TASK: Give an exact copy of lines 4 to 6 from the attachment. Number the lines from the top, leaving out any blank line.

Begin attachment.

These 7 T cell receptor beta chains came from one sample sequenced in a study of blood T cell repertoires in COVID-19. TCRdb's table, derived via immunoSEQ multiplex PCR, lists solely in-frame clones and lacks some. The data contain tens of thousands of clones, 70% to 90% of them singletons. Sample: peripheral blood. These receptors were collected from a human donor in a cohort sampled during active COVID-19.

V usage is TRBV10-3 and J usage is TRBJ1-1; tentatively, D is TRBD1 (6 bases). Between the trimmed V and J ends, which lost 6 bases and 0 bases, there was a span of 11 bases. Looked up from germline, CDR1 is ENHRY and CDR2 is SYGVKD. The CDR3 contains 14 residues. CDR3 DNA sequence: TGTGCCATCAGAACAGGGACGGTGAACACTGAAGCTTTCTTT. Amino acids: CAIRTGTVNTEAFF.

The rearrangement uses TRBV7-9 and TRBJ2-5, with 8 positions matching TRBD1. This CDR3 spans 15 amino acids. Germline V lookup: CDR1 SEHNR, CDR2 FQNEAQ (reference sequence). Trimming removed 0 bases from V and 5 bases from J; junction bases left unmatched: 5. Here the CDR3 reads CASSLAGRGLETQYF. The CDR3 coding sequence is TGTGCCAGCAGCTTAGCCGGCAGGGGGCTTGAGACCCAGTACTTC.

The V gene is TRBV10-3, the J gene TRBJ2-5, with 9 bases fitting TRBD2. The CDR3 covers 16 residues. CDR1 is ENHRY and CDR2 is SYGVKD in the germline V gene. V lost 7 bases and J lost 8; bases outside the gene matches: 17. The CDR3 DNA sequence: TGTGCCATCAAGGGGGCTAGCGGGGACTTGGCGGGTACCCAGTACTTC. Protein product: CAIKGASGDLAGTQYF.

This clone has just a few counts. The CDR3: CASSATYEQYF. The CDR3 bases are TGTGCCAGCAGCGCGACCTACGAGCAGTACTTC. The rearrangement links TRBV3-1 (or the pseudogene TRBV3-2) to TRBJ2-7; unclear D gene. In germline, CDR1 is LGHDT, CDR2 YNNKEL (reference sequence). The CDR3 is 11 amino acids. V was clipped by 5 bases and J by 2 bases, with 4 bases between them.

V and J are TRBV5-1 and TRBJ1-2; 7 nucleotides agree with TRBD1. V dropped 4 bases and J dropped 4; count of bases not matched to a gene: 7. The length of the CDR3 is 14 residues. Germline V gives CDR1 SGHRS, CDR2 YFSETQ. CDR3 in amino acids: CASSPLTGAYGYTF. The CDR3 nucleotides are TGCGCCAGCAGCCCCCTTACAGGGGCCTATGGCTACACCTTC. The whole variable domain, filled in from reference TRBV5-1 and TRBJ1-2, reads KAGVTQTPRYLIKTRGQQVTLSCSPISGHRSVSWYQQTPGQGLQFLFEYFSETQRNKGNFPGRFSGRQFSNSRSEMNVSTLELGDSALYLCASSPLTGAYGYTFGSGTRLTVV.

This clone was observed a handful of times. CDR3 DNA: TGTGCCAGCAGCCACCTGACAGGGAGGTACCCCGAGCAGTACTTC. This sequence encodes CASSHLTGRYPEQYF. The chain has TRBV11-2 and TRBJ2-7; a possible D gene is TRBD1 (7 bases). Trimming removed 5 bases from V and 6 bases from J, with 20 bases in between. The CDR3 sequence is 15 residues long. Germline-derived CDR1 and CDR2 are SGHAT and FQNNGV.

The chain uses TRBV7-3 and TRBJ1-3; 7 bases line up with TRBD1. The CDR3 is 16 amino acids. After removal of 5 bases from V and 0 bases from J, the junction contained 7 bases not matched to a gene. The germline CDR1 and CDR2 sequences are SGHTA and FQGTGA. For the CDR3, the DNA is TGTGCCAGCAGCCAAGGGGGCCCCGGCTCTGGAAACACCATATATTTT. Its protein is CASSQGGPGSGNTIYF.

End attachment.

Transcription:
The V gene is TRBV10-3, the J gene TRBJ2-5, with 9 bases fitting TRBD2. The CDR3 covers 16 residues. CDR1 is ENHRY and CDR2 is SYGVKD in the germline V gene. V lost 7 bases and J lost 8; bases outside the gene matches: 17. The CDR3 DNA sequence: TGTGCCATCAAGGGGGCTAGCGGGGACTTGGCGGGTACCCAGTACTTC. Protein product: CAIKGASGDLAGTQYF.

This clone has just a few counts. The CDR3: CASSATYEQYF. The CDR3 bases are TGTGCCAGCAGCGCGACCTACGAGCAGTACTTC. The rearrangement links TRBV3-1 (or the pseudogene TRBV3-2) to TRBJ2-7; unclear D gene. In germline, CDR1 is LGHDT, CDR2 YNNKEL (reference sequence). The CDR3 is 11 amino acids. V was clipped by 5 bases and J by 2 bases, with 4 bases between them.

V and J are TRBV5-1 and TRBJ1-2; 7 nucleotides agree with TRBD1. V dropped 4 bases and J dropped 4; count of bases not matched to a gene: 7. The length of the CDR3 is 14 residues. Germline V gives CDR1 SGHRS, CDR2 YFSETQ. CDR3 in amino acids: CASSPLTGAYGYTF. The CDR3 nucleotides are TGCGCCAGCAGCCCCCTTACAGGGGCCTATGGCTACACCTTC. The whole variable domain, filled in from reference TRBV5-1 and TRBJ1-2, reads KAGVTQTPRYLIKTRGQQVTLSCSPISGHRSVSWYQQTPGQGLQFLFEYFSETQRNKGNFPGRFSGRQFSNSRSEMNVSTLELGDSALYLCASSPLTGAYGYTFGSGTRLTVV.